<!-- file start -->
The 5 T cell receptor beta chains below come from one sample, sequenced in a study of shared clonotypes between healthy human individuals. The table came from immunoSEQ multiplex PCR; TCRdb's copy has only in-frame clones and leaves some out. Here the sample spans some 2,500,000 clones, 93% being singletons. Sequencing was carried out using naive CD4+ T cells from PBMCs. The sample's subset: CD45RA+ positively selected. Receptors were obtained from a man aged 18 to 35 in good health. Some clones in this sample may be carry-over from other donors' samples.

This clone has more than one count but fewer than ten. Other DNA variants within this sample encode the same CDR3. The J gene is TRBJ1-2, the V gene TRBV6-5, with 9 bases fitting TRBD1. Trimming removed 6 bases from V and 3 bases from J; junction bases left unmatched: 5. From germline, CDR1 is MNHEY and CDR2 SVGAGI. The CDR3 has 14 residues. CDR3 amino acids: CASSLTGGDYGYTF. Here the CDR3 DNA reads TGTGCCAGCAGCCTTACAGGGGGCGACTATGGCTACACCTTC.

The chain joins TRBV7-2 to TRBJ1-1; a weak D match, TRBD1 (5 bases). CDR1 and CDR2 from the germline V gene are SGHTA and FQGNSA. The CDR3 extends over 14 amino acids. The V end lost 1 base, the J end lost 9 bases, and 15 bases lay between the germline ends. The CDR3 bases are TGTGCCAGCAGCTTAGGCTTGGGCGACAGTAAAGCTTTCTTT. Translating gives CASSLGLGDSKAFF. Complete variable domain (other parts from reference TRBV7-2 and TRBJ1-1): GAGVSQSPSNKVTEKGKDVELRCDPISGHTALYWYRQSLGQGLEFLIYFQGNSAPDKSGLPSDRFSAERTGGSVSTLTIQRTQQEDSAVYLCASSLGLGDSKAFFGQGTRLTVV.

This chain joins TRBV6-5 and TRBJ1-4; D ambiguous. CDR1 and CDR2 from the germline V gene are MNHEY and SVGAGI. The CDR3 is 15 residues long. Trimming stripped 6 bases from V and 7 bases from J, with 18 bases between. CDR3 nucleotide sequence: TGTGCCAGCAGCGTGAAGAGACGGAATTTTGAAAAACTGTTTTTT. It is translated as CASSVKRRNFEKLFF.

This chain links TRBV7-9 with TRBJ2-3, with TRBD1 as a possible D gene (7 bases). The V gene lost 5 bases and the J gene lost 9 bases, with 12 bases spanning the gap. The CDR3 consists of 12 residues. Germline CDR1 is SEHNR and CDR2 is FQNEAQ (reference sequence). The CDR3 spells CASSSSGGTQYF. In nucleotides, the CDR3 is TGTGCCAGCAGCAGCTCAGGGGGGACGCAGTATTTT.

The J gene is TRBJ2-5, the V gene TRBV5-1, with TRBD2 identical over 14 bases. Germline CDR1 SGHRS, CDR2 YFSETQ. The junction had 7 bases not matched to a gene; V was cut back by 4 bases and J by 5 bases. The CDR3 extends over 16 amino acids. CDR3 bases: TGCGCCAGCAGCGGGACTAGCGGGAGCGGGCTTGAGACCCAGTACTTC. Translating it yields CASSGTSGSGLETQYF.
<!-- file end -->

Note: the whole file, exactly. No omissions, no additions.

The 5 T cell receptor beta chains below come from one sample, sequenced in a study of shared clonotypes between healthy human individuals. The table came from immunoSEQ multiplex PCR; TCRdb's copy has only in-frame clones and leaves some out. Here the sample spans some 2,500,000 clones, 93% being singletons. Sequencing was carried out using naive CD4+ T cells from PBMCs. The sample's subset: CD45RA+ positively selected. Receptors were obtained from a man aged 18 to 35 in good health. Some clones in this sample may be carry-over from other donors' samples.

This clone has more than one count but fewer than ten. Other DNA variants within this sample encode the same CDR3. The J gene is TRBJ1-2, the V gene TRBV6-5, with 9 bases fitting TRBD1. Trimming removed 6 bases from V and 3 bases from J; junction bases left unmatched: 5. From germline, CDR1 is MNHEY and CDR2 SVGAGI. The CDR3 has 14 residues. CDR3 amino acids: CASSLTGGDYGYTF. Here the CDR3 DNA reads TGTGCCAGCAGCCTTACAGGGGGCGACTATGGCTACACCTTC.

The chain joins TRBV7-2 to TRBJ1-1; a weak D match, TRBD1 (5 bases). CDR1 and CDR2 from the germline V gene are SGHTA and FQGNSA. The CDR3 extends over 14 amino acids. The V end lost 1 base, the J end lost 9 bases, and 15 bases lay between the germline ends. The CDR3 bases are TGTGCCAGCAGCTTAGGCTTGGGCGACAGTAAAGCTTTCTTT. Translating gives CASSLGLGDSKAFF. Complete variable domain (other parts from reference TRBV7-2 and TRBJ1-1): GAGVSQSPSNKVTEKGKDVELRCDPISGHTALYWYRQSLGQGLEFLIYFQGNSAPDKSGLPSDRFSAERTGGSVSTLTIQRTQQEDSAVYLCASSLGLGDSKAFFGQGTRLTVV.

This chain joins TRBV6-5 and TRBJ1-4; D ambiguous. CDR1 and CDR2 from the germline V gene are MNHEY and SVGAGI. The CDR3 is 15 residues long. Trimming stripped 6 bases from V and 7 bases from J, with 18 bases between. CDR3 nucleotide sequence: TGTGCCAGCAGCGTGAAGAGACGGAATTTTGAAAAACTGTTTTTT. It is translated as CASSVKRRNFEKLFF.

This chain links TRBV7-9 with TRBJ2-3, with TRBD1 as a possible D gene (7 bases). The V gene lost 5 bases and the J gene lost 9 bases, with 12 bases spanning the gap. The CDR3 consists of 12 residues. Germline CDR1 is SEHNR and CDR2 is FQNEAQ (reference sequence). The CDR3 spells CASSSSGGTQYF. In nucleotides, the CDR3 is TGTGCCAGCAGCAGCTCAGGGGGGACGCAGTATTTT.

The J gene is TRBJ2-5, the V gene TRBV5-1, with TRBD2 identical over 14 bases. Germline CDR1 SGHRS, CDR2 YFSETQ. The junction had 7 bases not matched to a gene; V was cut back by 4 bases and J by 5 bases. The CDR3 extends over 16 amino acids. CDR3 bases: TGCGCCAGCAGCGGGACTAGCGGGAGCGGGCTTGAGACCCAGTACTTC. Translating it yields CASSGTSGSGLETQYF.